What the Japanese do, even today, is grimace. Europeans and Americans generally think a good drink should be mellow. Among the Japanese, strength is a desired characteristic of a drink. Thus a grimace showing that a drink hit the spot is the traditional way to express gratitude. (It is no wonder the Japanese are fond of American Westerns, as grimacing is precisely what cowboys do when they reach the saloon and knock down a whiskey.)
This is not your average weekday dinner, but a party of men. After sitting for a good while on tatami, it feels good to move a little. Moreover, the song and dance of traditional Japan, unlike most of Europe, can easily be performed by individuals (see Chapter 13).
In Japan, guests bring gifts and hosts thank them for taking the trouble for coming, rather than the guest thanking the host for hosting the affair. It makes sense, for the guest is the one who has to travel. But Frois may have a particular situation in mind. Okada believes that Frois was referring to ceremonial tea etiquette. The Jesuits became rightly preoccupied with this etiquette because it was important to the nobility and samurai class whose favors they courted. As noted in the critical introduction, one of the rules drawn up after the Bungo Consultation mandated that all Jesuit residences and even missions have a special room near the entrance door for ceremonial tea, and also a tea attendant (chanoyusha) who was to be continuously on duty.
The Japanese roast fish or boil it; they rarely fry it. Deep-fried konbu (kelp) is rare today, except, paradoxically, in tempura, something the Japanese adopted from the Portuguese. Fried seaweed of all kinds remains very popular.
Japan’s oldest anthology of poetry, the Manyoushu (ca. 768), has several poems about noble poets who go fishing and meet goddesses in the guise of fishing girls. But the Japanese have nothing like the “Compleat Angler” tradition found in the West. One reason for this is suggested by another poem in the same anthology by Okakura, which speaks of the sinful nature of cormorant fishers. Buddhism, with its strong taboo against the taking of life, was spreading throughout Japan at that time, and soon poets and other good people no longer fished, or at least they did not fish and boast about it.
In the twentieth century, however, the number of Japanese anglers multiplied as fast as good streams were ruined by developers, with the comical result seen in photo magazines: unbelievable crowding (more fishermen than fish).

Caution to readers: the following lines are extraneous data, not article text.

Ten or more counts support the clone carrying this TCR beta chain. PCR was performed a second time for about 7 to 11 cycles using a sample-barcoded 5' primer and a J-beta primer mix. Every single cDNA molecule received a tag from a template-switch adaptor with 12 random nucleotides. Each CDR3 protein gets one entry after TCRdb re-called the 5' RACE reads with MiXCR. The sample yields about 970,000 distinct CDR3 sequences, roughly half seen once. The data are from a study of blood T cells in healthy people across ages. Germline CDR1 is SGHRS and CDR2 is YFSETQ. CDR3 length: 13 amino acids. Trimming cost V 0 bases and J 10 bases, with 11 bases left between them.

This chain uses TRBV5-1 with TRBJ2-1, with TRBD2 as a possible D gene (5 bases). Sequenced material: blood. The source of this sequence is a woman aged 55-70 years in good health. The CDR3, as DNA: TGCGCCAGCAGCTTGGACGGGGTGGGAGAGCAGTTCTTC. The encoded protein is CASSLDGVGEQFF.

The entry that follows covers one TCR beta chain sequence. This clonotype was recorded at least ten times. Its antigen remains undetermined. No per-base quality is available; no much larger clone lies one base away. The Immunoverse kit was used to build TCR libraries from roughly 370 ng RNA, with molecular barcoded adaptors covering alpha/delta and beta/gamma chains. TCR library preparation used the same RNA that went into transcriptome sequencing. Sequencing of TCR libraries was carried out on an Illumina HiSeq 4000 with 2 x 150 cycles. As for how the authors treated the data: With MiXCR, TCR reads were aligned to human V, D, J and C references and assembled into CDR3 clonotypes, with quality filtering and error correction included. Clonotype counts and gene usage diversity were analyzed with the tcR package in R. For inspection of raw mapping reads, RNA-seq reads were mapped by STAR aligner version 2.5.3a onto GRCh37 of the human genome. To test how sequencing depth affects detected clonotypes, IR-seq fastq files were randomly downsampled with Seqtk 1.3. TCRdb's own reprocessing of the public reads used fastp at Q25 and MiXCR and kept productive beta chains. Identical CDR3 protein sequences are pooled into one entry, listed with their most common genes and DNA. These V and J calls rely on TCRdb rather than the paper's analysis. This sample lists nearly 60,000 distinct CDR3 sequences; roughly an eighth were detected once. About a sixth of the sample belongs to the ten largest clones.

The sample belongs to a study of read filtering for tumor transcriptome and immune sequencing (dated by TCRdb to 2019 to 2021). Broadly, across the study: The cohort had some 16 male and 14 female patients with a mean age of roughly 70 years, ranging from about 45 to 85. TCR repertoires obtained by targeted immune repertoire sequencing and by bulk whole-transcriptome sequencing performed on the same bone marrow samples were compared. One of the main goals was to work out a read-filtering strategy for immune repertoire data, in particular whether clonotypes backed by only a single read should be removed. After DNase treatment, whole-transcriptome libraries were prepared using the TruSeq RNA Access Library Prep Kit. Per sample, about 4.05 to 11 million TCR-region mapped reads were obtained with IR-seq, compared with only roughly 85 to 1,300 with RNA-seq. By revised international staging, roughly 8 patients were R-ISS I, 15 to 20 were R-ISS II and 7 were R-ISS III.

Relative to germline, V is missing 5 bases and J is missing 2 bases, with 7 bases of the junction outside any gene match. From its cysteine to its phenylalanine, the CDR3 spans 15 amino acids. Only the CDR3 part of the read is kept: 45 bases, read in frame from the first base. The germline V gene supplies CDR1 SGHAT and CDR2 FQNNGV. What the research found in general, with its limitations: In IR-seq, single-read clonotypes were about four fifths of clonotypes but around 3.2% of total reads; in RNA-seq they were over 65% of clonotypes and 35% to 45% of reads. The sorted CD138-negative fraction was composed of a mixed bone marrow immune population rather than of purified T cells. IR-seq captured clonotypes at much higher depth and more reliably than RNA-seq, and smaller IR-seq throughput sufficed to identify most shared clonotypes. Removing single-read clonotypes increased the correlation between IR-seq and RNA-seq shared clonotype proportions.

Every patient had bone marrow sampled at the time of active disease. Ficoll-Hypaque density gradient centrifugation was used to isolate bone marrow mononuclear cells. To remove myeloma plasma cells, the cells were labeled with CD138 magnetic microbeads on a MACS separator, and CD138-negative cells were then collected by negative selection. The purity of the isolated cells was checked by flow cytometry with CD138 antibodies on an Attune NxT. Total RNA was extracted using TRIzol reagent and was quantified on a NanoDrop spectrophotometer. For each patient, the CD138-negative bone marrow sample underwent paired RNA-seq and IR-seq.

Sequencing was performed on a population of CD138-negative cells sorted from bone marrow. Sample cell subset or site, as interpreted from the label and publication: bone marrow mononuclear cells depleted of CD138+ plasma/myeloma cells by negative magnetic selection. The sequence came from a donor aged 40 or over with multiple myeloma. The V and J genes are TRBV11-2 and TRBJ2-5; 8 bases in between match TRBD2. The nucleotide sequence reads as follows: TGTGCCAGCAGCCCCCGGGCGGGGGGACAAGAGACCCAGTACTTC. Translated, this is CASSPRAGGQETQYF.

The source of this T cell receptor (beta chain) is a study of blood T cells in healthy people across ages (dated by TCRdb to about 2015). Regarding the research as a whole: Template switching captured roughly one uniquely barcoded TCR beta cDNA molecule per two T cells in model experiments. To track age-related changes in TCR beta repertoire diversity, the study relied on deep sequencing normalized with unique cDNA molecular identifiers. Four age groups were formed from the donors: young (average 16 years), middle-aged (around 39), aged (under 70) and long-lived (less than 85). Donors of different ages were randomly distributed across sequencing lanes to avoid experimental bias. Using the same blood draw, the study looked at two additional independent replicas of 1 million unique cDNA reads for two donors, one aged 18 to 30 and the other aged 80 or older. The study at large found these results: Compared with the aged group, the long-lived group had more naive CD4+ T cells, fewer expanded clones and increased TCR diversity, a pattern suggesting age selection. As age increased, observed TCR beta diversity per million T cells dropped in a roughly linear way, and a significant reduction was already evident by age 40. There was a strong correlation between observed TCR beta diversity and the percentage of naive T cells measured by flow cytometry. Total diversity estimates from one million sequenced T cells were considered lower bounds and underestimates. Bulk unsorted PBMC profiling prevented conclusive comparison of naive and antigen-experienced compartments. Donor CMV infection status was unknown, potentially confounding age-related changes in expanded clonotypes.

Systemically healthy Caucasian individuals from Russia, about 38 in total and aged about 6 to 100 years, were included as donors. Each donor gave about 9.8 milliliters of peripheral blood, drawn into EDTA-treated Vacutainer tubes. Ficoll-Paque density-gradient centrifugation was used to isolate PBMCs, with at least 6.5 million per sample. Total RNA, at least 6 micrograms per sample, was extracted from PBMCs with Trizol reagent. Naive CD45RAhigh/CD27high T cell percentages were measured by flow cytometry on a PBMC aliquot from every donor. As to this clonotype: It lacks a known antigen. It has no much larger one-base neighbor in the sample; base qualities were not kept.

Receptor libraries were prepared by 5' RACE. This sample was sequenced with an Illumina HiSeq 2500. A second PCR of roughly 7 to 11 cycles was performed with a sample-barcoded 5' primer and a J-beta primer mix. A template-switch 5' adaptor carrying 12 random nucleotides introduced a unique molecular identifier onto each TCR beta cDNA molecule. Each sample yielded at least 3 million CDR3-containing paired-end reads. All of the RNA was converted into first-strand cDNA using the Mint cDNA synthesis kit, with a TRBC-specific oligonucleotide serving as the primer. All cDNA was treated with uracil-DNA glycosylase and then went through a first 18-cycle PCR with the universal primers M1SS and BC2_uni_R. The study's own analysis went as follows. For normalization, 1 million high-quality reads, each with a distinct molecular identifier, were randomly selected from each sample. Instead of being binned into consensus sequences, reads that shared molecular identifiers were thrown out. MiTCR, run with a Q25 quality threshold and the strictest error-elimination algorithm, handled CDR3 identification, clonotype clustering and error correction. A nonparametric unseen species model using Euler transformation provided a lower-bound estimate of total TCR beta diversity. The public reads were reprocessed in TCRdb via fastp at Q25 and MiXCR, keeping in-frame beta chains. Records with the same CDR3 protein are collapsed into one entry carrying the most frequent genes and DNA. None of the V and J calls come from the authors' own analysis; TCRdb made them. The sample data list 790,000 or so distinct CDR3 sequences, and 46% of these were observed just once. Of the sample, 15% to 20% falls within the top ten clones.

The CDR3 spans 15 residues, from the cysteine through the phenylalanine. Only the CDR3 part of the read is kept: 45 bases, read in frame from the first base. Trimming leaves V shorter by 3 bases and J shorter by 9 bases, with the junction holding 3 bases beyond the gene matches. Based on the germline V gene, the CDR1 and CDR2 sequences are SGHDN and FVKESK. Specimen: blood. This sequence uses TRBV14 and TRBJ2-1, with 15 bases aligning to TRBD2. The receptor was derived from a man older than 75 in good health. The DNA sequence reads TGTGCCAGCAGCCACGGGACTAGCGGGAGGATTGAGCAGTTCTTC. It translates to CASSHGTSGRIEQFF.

This unfair likening of the Japanese to livestock would seem to reflect Frois’ encounter with the destitute in Japan, who relied on the last crops of the year—turnips and radishes (called daikon) as a condiment to season their miso during the winter. Of course, the poor in Europe, of whom there were many in Frois’ time, ate just about anything, including all manner of plant roots and leaves (everything from dandelions to turnips).
Frois may have been referring in this distich to Japan’s oldest form of sushi, called narezushi (fermented rice and carp). Then there is kusaya, which Kenyusha’s Japanese-English dictionary defines as “a horse-mackerel dipped in salt water and dried in the sun, which has a very characteristic odor.” As previously noted, most sushi in Frois’ day was “aged” or allowed to ferment for four or five days in the fall or spring, or for a day or two in the summer. Like natto (fermented soy beans that have a slimy texture like okra), in winter one literally had to sleep on it in order to make it ferment in a house with no central heating. This may seem strange but one of us had an east-European neighbor who slept with his home-made yoghurt for the same reason!
52. In Europe it would be considered vulgar for an honorable citizen to sell wine in his house as if it were a tavern; in Japan highly respected citizens sell it and portion it out with their own hands.
Then, as now, European nobility or bourgeois pretenders left the actual sale of wine or grapes from their vineyards to hired hands or negociants. In Japan, a “liquor store” is seen as innocent as any other store. At the time Frois wrote, most sake was sold by dosô, money-lenders who operated out of earthen rooms or “stores” that provided protection from fire and thieves. There were up to 300 of these stores in operation in Kyoto circa 1585. The question is whether Frois’ “respected citizens” means the owners of the largest of these stores, or, as Okada suggests, major merchants who got into the sake business, selling sake alongside the dosô. That these “respected citizens” portioned out the sake with their own hands may well reflect the “hands-on way” of doing business that still characterizes Japanese commerce. In Japan as well as in China and Korea, business owners often go out of their way to meet and greet clients and customers, rather than entrust such tasks to an employee.